Assoc. Professor Nicole Graham, University of Sydney Law School. Property and Proportionality.
The legitimacy of land use regulations over private property in Australian states and territories has been increasingly publicly challenged on the premise of a narrative in which unfettered property rights are fundamental to the architecture of law and modern society. The debate is framed as one between a private right to property and the public interest in environmental regulation of private land. However, this framework obscures geographical, historical and legal facts.
Geographically, the environment is not outside private property. Historically, property has long been a dynamic institution that has adapted to changing socio-economic contexts. Legally, a right to property is not absolute but qualified by earlier, concurrent, prospective, successive and competing interests. The framing of the debate between private property rights in land and public environmental regulation also revives another debate about whether a property right is a ‘human right’ at all.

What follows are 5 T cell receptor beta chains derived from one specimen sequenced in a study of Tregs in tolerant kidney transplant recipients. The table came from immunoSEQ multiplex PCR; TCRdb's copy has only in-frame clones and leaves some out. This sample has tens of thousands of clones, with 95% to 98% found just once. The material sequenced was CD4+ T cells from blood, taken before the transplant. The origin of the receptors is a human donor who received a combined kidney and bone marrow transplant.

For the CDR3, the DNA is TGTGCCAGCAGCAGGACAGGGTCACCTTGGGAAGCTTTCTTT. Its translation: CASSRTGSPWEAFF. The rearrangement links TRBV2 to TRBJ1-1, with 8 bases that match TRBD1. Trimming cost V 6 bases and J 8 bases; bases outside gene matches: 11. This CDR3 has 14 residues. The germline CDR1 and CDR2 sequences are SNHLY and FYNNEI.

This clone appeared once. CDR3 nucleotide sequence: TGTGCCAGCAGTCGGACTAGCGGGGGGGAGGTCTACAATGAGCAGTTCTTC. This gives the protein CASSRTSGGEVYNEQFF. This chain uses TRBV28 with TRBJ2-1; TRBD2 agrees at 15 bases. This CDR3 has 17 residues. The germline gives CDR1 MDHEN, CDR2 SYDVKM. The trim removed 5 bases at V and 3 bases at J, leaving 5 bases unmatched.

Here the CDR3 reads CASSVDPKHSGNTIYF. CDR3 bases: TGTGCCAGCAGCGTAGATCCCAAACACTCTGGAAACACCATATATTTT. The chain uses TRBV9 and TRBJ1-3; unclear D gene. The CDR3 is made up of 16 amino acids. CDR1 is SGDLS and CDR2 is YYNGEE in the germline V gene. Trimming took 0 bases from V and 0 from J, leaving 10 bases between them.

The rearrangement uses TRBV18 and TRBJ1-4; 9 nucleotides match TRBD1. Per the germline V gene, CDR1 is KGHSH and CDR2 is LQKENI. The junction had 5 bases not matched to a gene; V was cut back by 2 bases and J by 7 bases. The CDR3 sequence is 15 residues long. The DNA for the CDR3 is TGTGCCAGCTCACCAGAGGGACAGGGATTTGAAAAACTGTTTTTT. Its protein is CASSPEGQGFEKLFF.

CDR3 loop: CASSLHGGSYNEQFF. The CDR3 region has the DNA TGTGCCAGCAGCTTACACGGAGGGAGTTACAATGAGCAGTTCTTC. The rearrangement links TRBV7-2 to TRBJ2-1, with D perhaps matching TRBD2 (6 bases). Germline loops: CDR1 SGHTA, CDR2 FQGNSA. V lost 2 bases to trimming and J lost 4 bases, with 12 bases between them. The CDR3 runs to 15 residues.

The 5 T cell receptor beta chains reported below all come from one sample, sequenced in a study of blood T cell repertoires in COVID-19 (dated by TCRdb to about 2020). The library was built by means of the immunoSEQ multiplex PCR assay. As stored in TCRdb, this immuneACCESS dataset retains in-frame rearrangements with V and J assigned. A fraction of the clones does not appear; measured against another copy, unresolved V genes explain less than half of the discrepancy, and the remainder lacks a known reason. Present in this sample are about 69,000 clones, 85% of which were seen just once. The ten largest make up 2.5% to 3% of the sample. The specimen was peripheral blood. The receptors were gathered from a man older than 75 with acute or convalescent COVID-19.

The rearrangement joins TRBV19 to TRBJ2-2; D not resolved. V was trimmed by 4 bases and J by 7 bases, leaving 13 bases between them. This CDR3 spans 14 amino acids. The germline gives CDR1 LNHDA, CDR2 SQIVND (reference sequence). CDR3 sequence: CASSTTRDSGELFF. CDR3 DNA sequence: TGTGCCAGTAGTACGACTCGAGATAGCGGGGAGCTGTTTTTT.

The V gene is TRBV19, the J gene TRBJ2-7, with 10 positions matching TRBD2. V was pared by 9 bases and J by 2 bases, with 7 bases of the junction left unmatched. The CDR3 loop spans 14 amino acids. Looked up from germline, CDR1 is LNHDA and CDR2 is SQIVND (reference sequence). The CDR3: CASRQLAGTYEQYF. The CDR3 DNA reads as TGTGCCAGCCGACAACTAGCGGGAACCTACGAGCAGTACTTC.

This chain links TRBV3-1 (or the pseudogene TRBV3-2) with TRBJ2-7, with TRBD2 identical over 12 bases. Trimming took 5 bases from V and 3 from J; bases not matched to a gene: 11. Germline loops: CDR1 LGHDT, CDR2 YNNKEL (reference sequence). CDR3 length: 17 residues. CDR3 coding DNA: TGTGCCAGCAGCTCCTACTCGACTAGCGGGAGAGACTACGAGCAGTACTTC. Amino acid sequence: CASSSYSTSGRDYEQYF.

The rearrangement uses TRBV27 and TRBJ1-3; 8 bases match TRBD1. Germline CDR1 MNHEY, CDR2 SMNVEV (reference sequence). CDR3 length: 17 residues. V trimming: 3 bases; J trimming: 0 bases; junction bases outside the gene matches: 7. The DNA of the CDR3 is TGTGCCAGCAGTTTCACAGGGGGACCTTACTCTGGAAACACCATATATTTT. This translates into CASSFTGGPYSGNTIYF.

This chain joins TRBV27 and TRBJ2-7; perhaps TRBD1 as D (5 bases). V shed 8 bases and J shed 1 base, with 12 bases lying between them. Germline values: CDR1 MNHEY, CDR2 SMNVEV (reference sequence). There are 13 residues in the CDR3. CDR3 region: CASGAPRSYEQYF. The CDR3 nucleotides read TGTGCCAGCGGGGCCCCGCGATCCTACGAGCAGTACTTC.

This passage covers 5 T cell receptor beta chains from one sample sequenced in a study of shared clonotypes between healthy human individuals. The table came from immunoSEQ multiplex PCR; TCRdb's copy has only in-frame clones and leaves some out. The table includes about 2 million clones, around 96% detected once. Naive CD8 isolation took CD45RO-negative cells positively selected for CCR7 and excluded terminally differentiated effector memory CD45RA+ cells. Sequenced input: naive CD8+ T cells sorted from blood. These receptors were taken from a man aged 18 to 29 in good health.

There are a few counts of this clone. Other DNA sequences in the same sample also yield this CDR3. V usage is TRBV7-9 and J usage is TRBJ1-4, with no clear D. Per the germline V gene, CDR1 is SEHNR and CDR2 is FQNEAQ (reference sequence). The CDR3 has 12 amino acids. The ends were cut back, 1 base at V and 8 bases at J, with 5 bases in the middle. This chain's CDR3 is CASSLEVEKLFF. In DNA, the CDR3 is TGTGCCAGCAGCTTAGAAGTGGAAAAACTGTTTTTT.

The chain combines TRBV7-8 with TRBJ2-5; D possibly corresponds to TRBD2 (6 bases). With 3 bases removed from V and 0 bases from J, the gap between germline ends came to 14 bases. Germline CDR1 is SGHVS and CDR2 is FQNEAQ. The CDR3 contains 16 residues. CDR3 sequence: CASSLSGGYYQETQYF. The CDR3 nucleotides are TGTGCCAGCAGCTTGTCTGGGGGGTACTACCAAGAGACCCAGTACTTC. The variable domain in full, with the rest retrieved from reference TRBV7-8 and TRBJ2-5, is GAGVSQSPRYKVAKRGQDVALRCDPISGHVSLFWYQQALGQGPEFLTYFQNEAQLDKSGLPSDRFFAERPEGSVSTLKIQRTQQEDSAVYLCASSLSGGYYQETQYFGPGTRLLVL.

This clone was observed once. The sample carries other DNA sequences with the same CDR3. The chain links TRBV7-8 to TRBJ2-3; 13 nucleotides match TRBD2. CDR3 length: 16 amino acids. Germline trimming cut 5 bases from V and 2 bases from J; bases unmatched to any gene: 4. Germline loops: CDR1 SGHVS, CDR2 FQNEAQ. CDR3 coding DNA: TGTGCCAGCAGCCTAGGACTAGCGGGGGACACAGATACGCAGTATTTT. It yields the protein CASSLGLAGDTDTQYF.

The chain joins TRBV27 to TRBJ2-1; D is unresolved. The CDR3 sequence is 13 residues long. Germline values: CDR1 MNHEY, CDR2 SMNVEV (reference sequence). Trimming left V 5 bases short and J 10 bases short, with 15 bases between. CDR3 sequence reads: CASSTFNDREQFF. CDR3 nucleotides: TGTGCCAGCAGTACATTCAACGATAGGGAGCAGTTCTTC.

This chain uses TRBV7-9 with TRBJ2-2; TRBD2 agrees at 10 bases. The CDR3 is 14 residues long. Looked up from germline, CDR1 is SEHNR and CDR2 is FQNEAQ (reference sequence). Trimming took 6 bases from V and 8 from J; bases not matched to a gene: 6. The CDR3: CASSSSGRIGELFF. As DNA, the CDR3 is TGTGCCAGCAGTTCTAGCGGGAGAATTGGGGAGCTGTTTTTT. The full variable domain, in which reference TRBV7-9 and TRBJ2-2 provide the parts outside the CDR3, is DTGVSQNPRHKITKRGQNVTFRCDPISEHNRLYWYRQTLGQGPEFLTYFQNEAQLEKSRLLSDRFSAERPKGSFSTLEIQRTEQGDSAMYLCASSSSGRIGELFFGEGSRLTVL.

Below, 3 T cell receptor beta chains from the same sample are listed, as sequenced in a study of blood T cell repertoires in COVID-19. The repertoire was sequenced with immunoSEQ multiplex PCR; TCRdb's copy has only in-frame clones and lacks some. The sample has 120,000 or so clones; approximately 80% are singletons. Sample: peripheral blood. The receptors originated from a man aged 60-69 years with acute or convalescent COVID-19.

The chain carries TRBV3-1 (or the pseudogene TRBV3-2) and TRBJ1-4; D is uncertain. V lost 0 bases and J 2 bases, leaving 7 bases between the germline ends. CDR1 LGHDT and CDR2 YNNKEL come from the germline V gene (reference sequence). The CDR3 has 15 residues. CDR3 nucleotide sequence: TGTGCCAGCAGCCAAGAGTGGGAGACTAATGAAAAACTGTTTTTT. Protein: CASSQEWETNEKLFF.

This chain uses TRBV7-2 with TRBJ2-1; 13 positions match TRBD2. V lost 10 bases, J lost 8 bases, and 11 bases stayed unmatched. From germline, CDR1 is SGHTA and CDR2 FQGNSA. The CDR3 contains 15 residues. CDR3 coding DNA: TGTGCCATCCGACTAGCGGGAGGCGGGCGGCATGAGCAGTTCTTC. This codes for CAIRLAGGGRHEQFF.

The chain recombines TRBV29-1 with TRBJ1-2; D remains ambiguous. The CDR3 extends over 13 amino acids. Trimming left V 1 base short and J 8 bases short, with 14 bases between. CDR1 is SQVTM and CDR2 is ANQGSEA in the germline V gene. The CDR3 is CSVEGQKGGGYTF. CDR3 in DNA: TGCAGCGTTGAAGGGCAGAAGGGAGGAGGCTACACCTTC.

In the recent ‘Freedoms Inquiry’ Report of the Australian Law Reform Commission, the proportionality principle was identified as one method by which law-makers might evaluate the validity of public regulations of private land use. Conventionally reserved for debate concerning the protection of fundamental civil rights, such as the right to political communication, the extension of the use of the proportionality principle to resolve tensions and disputes over the regulation of private property elevates property rights to a status not previously seen in Australia. This paper considers the use of the proportionality principle within the context of the taxonomy of Australian laws, and the potential risks and benefits for a continent that is largely privately held.
Dr Nicole Graham is an Associate Professor at the University of Sydney Law School. She teaches and researches in the fields of property law and theory, and legal geography. Nicole has written on the relationship between law, environment and culture with a particular focus on property rights, natural resource regulation and the concept of place. Nicole has received teaching awards for her work teaching property law, is recognised as a highly effective first year specialist, and has made significant contributions to educational development in embedding Indigenous laws and perspectives into the law curriculum; and sustainability in legal education.
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